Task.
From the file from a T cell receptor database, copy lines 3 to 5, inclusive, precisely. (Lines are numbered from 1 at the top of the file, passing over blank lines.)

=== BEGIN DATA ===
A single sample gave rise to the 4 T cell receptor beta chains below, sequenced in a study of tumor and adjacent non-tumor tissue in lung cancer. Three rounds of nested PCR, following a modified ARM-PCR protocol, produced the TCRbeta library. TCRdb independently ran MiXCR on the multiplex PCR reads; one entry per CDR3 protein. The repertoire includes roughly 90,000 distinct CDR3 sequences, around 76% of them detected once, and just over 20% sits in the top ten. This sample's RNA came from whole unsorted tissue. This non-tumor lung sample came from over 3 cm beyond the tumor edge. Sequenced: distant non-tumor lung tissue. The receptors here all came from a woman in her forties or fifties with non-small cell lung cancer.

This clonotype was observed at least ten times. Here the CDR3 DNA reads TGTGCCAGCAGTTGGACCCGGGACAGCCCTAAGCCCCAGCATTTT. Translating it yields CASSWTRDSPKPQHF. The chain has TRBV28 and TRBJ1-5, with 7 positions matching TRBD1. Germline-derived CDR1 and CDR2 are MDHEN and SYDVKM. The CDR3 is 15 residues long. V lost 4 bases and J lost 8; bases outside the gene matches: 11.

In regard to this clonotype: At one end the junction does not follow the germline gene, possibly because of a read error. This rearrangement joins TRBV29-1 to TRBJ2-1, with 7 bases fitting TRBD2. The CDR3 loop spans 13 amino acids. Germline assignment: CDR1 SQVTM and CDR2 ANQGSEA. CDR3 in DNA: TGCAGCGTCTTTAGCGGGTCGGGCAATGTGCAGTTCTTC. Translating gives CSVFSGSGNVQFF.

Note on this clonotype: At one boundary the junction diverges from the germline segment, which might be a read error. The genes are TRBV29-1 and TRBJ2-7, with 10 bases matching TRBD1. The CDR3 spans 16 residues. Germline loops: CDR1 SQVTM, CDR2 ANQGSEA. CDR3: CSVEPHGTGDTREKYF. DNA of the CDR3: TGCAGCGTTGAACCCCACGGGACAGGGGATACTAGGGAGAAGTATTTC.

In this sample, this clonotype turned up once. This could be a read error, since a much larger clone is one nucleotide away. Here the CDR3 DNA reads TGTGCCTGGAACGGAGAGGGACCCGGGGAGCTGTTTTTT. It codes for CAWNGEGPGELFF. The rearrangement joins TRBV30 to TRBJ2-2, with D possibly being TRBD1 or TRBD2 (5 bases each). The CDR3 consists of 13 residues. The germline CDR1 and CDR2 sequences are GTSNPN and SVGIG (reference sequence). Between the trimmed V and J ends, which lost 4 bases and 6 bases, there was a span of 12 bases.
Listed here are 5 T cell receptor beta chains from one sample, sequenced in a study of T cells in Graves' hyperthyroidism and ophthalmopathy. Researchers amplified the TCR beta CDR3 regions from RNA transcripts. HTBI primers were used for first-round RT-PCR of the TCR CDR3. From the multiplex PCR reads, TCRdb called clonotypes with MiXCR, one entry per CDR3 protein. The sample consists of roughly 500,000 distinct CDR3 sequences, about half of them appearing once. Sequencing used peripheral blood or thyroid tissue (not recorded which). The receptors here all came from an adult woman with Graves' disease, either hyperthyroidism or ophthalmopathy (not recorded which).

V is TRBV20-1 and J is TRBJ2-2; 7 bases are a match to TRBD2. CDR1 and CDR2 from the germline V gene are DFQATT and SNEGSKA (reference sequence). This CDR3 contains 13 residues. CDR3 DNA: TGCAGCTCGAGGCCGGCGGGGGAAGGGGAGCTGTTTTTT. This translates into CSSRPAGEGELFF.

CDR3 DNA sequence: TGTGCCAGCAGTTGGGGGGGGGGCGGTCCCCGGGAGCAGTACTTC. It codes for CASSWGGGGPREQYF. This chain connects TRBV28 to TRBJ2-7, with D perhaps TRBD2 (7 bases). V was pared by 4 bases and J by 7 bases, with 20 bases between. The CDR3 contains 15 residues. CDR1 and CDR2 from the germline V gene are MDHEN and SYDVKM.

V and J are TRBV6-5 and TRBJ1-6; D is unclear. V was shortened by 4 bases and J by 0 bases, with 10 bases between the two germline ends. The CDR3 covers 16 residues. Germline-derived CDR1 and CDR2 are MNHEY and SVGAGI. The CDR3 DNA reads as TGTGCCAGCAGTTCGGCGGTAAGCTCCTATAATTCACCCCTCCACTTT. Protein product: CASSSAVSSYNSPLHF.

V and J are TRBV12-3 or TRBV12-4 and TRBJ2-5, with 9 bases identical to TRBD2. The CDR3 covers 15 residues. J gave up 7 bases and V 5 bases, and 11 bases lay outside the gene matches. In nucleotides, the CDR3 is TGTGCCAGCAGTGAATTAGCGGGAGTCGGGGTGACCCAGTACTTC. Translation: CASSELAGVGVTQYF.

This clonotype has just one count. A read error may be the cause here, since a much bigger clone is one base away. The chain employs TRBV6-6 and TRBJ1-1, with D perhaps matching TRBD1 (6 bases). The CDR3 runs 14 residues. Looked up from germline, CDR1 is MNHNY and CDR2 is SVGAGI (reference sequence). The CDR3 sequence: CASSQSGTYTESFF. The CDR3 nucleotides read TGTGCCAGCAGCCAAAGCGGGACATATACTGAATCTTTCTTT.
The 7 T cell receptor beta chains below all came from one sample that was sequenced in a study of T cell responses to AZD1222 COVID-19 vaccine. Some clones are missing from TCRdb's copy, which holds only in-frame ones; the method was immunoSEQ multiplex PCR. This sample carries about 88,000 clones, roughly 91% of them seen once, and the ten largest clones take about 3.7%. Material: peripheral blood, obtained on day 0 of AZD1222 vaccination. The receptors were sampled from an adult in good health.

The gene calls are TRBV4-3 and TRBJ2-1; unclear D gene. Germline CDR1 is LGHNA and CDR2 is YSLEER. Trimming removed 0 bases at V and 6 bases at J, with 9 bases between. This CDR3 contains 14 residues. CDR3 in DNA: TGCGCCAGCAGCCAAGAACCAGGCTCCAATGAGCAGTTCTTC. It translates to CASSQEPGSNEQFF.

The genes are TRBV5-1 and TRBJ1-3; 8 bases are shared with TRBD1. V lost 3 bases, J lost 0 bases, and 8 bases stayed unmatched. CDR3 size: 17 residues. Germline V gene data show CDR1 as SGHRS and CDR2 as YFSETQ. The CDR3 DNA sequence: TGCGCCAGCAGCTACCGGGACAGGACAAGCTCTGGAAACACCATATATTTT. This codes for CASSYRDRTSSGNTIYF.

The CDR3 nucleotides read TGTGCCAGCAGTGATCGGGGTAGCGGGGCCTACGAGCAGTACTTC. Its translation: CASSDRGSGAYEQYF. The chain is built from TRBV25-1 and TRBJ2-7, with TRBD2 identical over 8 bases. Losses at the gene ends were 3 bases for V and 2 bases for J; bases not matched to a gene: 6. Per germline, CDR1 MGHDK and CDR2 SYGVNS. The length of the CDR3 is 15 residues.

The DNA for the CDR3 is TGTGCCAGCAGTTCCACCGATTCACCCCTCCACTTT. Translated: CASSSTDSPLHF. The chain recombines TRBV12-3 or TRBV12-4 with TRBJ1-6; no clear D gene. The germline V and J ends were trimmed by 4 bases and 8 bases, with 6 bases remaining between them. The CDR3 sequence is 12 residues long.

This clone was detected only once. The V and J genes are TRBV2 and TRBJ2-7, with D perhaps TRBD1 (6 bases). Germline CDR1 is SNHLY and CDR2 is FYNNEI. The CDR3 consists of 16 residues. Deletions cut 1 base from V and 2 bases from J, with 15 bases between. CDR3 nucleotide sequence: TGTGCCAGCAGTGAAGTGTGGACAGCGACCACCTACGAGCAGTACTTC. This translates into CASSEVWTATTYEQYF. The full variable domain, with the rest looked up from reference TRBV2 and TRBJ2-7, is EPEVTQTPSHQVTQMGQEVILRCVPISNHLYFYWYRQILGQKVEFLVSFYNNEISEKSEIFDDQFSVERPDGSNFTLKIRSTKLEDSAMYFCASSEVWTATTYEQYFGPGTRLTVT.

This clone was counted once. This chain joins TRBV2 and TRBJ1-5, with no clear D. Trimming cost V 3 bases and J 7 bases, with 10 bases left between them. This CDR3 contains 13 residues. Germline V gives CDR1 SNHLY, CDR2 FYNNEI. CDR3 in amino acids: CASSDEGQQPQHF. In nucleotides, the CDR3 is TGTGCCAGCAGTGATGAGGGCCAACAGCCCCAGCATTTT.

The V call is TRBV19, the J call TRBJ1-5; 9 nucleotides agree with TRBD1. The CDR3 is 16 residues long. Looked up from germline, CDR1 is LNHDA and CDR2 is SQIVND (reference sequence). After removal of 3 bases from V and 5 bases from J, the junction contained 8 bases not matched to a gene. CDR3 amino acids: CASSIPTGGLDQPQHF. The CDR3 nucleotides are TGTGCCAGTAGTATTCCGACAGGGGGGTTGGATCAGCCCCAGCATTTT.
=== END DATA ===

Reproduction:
In regard to this clonotype: At one end the junction does not follow the germline gene, possibly because of a read error. This rearrangement joins TRBV29-1 to TRBJ2-1, with 7 bases fitting TRBD2. The CDR3 loop spans 13 amino acids. Germline assignment: CDR1 SQVTM and CDR2 ANQGSEA. CDR3 in DNA: TGCAGCGTCTTTAGCGGGTCGGGCAATGTGCAGTTCTTC. Translating gives CSVFSGSGNVQFF.

Note on this clonotype: At one boundary the junction diverges from the germline segment, which might be a read error. The genes are TRBV29-1 and TRBJ2-7, with 10 bases matching TRBD1. The CDR3 spans 16 residues. Germline loops: CDR1 SQVTM, CDR2 ANQGSEA. CDR3: CSVEPHGTGDTREKYF. DNA of the CDR3: TGCAGCGTTGAACCCCACGGGACAGGGGATACTAGGGAGAAGTATTTC.

In this sample, this clonotype turned up once. This could be a read error, since a much larger clone is one nucleotide away. Here the CDR3 DNA reads TGTGCCTGGAACGGAGAGGGACCCGGGGAGCTGTTTTTT. It codes for CAWNGEGPGELFF. The rearrangement joins TRBV30 to TRBJ2-2, with D possibly being TRBD1 or TRBD2 (5 bases each). The CDR3 consists of 13 residues. The germline CDR1 and CDR2 sequences are GTSNPN and SVGIG (reference sequence). Between the trimmed V and J ends, which lost 4 bases and 6 bases, there was a span of 12 bases.